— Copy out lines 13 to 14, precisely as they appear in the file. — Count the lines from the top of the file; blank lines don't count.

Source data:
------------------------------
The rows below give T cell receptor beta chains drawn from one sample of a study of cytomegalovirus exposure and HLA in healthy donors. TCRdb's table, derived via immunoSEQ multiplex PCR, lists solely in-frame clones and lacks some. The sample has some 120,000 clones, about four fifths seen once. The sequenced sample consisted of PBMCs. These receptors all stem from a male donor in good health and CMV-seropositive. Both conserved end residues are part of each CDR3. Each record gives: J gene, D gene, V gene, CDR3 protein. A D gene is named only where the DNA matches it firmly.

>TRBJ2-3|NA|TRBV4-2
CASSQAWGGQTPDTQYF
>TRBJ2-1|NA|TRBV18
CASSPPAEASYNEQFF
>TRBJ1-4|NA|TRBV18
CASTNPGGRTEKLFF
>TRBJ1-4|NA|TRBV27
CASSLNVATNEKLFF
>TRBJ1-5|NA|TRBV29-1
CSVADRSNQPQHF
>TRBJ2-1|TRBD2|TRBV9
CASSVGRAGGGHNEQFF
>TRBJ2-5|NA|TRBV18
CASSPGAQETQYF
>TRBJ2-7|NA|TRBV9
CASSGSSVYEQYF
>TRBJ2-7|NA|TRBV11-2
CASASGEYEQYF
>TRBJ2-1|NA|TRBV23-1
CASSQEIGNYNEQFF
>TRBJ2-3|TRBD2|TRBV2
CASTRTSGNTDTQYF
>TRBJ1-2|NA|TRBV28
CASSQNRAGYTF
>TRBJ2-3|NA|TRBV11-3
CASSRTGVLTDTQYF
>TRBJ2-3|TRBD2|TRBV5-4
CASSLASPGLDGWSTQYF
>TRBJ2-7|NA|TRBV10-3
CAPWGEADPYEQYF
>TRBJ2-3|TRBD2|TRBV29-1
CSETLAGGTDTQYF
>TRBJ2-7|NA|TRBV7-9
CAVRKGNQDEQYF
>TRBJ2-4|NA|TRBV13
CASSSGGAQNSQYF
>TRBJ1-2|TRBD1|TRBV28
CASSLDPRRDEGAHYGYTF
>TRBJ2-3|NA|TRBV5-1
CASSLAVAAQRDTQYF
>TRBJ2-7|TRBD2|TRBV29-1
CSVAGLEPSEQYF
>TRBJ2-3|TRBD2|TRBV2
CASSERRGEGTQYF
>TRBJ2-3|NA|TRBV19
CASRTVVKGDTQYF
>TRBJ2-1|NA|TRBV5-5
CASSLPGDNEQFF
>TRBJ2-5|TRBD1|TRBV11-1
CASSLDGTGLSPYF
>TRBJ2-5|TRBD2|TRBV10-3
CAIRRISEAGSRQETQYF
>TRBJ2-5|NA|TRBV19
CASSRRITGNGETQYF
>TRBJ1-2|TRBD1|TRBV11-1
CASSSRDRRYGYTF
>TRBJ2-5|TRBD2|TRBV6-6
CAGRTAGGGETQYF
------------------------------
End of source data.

CASSVGRAGGGHNEQFF
>TRBJ2-5|NA|TRBV18